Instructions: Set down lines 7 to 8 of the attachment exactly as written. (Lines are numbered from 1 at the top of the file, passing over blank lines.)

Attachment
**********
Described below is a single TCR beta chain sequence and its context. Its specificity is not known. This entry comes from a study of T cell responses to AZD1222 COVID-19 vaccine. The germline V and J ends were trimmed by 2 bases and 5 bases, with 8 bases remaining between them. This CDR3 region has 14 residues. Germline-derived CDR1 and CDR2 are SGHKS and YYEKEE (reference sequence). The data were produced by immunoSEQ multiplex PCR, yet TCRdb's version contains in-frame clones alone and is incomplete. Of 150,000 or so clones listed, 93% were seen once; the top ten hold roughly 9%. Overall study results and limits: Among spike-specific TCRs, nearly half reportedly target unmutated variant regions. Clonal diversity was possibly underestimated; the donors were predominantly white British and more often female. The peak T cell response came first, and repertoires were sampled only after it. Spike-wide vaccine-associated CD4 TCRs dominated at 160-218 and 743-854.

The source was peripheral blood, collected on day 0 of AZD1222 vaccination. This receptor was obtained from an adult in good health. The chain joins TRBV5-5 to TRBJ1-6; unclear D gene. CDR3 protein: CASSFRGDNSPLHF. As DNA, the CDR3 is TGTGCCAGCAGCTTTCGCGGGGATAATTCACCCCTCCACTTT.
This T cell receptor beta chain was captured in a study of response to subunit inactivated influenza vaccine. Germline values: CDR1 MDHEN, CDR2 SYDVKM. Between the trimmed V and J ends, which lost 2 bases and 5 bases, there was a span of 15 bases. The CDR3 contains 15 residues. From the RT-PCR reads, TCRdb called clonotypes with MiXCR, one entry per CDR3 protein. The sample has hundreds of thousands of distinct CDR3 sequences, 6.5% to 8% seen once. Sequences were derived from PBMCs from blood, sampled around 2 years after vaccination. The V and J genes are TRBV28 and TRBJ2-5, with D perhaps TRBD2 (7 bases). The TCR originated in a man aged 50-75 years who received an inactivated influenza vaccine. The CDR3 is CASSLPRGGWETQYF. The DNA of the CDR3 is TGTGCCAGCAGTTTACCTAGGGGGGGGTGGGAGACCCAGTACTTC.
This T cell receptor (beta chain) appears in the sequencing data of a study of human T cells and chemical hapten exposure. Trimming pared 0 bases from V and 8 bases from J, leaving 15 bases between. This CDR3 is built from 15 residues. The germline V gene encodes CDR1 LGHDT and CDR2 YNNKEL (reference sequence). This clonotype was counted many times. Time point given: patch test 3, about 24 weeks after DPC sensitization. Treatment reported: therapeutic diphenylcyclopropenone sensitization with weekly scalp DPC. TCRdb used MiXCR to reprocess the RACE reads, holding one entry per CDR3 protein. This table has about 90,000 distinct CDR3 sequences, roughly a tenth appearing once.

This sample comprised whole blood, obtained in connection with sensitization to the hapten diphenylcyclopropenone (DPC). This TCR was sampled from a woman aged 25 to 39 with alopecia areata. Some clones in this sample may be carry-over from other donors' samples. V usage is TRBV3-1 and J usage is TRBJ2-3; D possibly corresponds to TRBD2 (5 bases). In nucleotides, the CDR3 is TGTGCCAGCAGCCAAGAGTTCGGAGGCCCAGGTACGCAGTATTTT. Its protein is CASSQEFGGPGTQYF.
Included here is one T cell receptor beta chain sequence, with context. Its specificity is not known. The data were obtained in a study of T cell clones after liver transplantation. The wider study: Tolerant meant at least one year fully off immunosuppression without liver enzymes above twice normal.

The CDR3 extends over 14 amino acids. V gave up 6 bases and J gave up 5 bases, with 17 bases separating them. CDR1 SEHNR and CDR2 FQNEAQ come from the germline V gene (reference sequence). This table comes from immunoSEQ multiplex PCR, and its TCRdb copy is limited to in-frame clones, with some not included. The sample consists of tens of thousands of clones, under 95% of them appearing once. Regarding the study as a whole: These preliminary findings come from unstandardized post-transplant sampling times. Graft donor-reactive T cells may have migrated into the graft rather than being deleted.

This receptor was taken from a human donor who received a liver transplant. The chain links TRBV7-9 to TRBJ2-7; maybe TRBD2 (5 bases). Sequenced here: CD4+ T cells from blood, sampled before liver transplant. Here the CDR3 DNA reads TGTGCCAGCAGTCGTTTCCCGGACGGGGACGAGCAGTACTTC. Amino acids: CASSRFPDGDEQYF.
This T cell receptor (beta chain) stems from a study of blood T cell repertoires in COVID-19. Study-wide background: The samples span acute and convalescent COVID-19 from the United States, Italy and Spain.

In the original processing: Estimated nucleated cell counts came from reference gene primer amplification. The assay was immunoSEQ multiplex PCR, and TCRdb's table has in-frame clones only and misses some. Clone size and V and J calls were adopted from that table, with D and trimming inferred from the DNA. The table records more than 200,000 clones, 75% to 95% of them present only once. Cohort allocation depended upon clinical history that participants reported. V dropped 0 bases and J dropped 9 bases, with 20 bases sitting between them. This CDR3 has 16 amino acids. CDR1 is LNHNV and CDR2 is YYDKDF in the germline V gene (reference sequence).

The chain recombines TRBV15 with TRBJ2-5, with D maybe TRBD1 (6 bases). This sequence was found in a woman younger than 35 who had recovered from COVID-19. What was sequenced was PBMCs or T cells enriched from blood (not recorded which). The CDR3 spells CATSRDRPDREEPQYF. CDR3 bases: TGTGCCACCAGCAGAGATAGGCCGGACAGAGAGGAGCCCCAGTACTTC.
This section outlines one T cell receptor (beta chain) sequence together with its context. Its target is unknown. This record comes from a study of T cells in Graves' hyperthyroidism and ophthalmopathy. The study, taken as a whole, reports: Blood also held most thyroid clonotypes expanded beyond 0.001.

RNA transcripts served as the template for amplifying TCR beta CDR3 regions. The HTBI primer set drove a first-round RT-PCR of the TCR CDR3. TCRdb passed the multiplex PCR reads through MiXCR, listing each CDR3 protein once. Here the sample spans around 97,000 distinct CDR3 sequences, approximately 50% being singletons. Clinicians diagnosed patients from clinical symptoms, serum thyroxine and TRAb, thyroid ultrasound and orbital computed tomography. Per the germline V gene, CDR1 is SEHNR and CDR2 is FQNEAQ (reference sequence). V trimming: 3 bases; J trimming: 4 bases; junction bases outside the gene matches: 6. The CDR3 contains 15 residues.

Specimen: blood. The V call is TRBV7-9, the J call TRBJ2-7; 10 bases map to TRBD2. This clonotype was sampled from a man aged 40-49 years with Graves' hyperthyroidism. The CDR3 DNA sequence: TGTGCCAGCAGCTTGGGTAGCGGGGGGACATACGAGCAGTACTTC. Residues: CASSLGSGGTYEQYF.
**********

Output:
The CDR3 extends over 14 amino acids. V gave up 6 bases and J gave up 5 bases, with 17 bases separating them. CDR1 SEHNR and CDR2 FQNEAQ come from the germline V gene (reference sequence). This table comes from immunoSEQ multiplex PCR, and its TCRdb copy is limited to in-frame clones, with some not included. The sample consists of tens of thousands of clones, under 95% of them appearing once. Regarding the study as a whole: These preliminary findings come from unstandardized post-transplant sampling times. Graft donor-reactive T cells may have migrated into the graft rather than being deleted.

This receptor was taken from a human donor who received a liver transplant. The chain links TRBV7-9 to TRBJ2-7; maybe TRBD2 (5 bases). Sequenced here: CD4+ T cells from blood, sampled before liver transplant. Here the CDR3 DNA reads TGTGCCAGCAGTCGTTTCCCGGACGGGGACGAGCAGTACTTC. Amino acids: CASSRFPDGDEQYF.